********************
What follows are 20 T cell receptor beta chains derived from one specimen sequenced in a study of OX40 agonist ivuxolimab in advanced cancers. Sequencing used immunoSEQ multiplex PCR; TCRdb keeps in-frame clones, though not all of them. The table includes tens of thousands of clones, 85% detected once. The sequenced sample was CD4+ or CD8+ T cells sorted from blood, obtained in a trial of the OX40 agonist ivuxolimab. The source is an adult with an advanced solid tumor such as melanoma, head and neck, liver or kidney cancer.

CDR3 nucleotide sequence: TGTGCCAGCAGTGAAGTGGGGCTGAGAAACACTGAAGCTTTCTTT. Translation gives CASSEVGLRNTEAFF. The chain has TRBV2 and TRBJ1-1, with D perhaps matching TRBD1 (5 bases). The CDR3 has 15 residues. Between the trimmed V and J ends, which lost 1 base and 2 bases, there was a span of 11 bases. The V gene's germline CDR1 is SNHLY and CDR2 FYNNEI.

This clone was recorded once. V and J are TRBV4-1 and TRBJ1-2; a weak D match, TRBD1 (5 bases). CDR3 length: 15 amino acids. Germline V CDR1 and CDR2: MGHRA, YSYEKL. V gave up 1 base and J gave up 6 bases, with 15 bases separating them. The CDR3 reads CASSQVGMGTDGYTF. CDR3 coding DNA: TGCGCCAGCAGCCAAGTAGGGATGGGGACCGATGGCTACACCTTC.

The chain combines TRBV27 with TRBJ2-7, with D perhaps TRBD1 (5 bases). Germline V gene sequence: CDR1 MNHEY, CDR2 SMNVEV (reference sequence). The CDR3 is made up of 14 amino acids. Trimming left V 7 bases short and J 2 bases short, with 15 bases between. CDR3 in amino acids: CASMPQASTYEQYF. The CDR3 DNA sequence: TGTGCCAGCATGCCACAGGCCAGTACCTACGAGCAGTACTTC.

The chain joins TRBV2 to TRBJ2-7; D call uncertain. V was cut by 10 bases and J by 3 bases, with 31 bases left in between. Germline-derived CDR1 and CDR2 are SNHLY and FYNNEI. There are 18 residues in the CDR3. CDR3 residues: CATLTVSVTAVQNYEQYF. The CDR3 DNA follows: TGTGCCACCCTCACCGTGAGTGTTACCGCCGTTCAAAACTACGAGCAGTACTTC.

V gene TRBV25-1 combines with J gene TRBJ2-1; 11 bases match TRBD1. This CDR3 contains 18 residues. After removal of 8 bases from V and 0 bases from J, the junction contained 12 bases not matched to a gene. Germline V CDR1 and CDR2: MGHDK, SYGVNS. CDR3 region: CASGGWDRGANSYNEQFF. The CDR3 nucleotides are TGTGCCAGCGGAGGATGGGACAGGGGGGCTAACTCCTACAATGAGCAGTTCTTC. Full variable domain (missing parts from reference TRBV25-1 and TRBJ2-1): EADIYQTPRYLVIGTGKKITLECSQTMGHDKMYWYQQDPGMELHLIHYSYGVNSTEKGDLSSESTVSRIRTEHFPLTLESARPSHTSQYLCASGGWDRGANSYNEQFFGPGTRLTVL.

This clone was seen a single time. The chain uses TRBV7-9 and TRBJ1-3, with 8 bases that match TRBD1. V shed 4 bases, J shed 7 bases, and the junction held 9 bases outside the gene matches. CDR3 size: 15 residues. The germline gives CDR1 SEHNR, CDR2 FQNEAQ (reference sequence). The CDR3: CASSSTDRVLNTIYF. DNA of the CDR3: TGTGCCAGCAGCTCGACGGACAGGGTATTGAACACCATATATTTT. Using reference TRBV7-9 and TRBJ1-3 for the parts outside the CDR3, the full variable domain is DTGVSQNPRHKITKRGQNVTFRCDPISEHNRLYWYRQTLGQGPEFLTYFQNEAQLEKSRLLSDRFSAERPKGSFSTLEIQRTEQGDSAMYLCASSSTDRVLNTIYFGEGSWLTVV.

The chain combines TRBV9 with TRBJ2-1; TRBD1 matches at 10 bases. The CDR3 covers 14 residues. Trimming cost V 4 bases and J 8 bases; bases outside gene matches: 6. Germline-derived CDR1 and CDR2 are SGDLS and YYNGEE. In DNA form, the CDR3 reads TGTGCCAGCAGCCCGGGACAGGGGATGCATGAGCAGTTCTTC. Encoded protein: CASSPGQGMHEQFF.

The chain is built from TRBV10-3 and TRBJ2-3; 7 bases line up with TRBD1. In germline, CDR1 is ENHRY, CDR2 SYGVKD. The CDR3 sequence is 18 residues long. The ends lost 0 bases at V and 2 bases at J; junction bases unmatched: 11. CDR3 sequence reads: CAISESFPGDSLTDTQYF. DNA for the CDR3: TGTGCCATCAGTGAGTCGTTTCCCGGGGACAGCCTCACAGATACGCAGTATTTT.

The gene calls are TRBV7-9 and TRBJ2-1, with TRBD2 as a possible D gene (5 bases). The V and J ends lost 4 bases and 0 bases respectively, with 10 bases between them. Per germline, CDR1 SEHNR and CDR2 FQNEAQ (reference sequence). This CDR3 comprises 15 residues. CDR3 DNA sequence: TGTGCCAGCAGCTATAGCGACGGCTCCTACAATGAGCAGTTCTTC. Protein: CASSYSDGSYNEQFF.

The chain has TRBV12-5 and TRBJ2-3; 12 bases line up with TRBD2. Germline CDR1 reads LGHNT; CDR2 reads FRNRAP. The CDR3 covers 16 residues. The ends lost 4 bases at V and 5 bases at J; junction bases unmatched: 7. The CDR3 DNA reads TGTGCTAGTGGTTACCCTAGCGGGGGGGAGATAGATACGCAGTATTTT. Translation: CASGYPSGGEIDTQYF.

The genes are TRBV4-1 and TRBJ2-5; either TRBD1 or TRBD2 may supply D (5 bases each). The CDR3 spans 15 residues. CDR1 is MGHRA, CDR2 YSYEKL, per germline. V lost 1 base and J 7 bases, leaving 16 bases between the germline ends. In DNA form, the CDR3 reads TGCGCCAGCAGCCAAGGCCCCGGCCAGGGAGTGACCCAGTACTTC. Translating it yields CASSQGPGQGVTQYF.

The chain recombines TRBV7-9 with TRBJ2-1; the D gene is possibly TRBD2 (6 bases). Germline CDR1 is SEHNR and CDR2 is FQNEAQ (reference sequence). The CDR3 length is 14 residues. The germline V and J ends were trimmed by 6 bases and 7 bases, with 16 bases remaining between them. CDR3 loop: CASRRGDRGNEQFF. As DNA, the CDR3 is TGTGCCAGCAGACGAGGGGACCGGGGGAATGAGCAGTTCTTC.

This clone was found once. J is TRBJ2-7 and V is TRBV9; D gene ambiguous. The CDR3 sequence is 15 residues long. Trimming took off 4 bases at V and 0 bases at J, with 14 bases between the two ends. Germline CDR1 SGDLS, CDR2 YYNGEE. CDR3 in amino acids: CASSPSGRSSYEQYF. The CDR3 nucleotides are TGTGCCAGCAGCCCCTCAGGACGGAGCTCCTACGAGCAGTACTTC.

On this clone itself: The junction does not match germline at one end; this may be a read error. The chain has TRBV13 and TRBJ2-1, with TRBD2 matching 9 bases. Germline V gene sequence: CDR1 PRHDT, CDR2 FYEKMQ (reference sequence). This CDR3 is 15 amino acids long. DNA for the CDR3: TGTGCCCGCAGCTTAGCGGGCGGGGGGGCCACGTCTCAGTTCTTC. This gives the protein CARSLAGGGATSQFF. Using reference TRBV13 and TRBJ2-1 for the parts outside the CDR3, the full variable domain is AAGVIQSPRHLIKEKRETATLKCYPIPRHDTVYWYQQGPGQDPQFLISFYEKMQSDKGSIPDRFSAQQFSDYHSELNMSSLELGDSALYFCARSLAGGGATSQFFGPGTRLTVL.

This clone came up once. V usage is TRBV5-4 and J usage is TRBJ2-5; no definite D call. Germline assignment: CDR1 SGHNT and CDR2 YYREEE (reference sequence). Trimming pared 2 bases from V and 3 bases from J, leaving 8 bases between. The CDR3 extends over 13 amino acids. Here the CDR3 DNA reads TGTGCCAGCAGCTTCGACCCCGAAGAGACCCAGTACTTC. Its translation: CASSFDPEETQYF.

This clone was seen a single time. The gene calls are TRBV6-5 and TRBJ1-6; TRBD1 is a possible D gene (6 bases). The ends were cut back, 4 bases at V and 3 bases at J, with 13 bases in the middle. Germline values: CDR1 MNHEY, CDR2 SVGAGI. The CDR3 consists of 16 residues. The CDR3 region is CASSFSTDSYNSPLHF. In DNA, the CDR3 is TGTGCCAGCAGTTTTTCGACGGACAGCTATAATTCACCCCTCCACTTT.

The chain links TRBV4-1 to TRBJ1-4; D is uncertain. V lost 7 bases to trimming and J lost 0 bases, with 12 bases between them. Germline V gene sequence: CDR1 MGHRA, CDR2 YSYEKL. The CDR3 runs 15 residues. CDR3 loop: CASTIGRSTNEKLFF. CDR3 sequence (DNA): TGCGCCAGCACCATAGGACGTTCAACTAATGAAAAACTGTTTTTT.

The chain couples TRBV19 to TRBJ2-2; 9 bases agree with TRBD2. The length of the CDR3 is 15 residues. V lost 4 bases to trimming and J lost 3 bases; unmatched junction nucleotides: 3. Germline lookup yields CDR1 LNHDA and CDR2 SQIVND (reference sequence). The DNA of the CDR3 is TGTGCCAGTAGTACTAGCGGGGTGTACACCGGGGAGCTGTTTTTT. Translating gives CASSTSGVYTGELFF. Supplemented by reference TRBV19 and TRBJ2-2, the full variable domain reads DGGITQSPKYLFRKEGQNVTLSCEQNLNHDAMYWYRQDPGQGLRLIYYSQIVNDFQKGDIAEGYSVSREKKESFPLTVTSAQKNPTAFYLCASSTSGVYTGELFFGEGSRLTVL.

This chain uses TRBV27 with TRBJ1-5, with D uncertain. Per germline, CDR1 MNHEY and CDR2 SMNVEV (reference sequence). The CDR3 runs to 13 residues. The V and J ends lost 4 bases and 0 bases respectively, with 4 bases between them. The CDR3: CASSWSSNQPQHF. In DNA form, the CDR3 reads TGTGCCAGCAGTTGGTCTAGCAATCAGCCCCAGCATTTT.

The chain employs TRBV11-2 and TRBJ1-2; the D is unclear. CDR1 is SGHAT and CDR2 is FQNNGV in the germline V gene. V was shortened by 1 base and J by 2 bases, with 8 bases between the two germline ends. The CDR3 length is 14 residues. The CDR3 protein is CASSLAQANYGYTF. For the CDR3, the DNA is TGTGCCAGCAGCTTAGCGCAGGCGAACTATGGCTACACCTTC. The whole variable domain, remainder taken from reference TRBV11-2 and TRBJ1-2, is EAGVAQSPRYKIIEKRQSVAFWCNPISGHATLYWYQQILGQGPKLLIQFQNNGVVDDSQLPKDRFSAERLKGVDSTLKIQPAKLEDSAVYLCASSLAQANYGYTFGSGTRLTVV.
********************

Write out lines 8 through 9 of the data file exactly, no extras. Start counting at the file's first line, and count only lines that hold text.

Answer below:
The chain combines TRBV9 with TRBJ2-1; TRBD1 matches at 10 bases. The CDR3 covers 14 residues. Trimming cost V 4 bases and J 8 bases; bases outside gene matches: 6. Germline-derived CDR1 and CDR2 are SGDLS and YYNGEE. In DNA form, the CDR3 reads TGTGCCAGCAGCCCGGGACAGGGGATGCATGAGCAGTTCTTC. Encoded protein: CASSPGQGMHEQFF.

The chain is built from TRBV10-3 and TRBJ2-3; 7 bases line up with TRBD1. In germline, CDR1 is ENHRY, CDR2 SYGVKD. The CDR3 sequence is 18 residues long. The ends lost 0 bases at V and 2 bases at J; junction bases unmatched: 11. CDR3 sequence reads: CAISESFPGDSLTDTQYF. DNA for the CDR3: TGTGCCATCAGTGAGTCGTTTCCCGGGGACAGCCTCACAGATACGCAGTATTTT.